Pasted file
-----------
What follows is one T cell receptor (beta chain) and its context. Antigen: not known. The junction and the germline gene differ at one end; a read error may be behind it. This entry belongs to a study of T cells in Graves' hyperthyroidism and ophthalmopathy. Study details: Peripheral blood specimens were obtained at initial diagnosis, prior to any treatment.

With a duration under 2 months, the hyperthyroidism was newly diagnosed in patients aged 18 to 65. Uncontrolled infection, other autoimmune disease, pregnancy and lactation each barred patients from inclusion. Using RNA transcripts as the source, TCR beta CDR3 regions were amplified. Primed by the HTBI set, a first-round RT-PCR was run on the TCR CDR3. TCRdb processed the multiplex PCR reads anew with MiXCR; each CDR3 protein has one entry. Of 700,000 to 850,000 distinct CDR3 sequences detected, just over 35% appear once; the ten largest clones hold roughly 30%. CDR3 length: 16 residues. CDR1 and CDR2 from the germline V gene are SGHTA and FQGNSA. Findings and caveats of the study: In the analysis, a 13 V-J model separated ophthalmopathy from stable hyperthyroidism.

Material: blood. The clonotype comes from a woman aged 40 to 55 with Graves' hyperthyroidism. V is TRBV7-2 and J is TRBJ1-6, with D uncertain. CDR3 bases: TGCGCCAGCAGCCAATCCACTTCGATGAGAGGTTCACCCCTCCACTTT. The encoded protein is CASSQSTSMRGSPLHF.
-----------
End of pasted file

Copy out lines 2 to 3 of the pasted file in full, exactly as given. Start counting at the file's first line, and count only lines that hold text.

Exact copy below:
With a duration under 2 months, the hyperthyroidism was newly diagnosed in patients aged 18 to 65. Uncontrolled infection, other autoimmune disease, pregnancy and lactation each barred patients from inclusion. Using RNA transcripts as the source, TCR beta CDR3 regions were amplified. Primed by the HTBI set, a first-round RT-PCR was run on the TCR CDR3. TCRdb processed the multiplex PCR reads anew with MiXCR; each CDR3 protein has one entry. Of 700,000 to 850,000 distinct CDR3 sequences detected, just over 35% appear once; the ten largest clones hold roughly 30%. CDR3 length: 16 residues. CDR1 and CDR2 from the germline V gene are SGHTA and FQGNSA. Findings and caveats of the study: In the analysis, a 13 V-J model separated ophthalmopathy from stable hyperthyroidism.

Material: blood. The clonotype comes from a woman aged 40 to 55 with Graves' hyperthyroidism. V is TRBV7-2 and J is TRBJ1-6, with D uncertain. CDR3 bases: TGCGCCAGCAGCCAATCCACTTCGATGAGAGGTTCACCCCTCCACTTT. The encoded protein is CASSQSTSMRGSPLHF.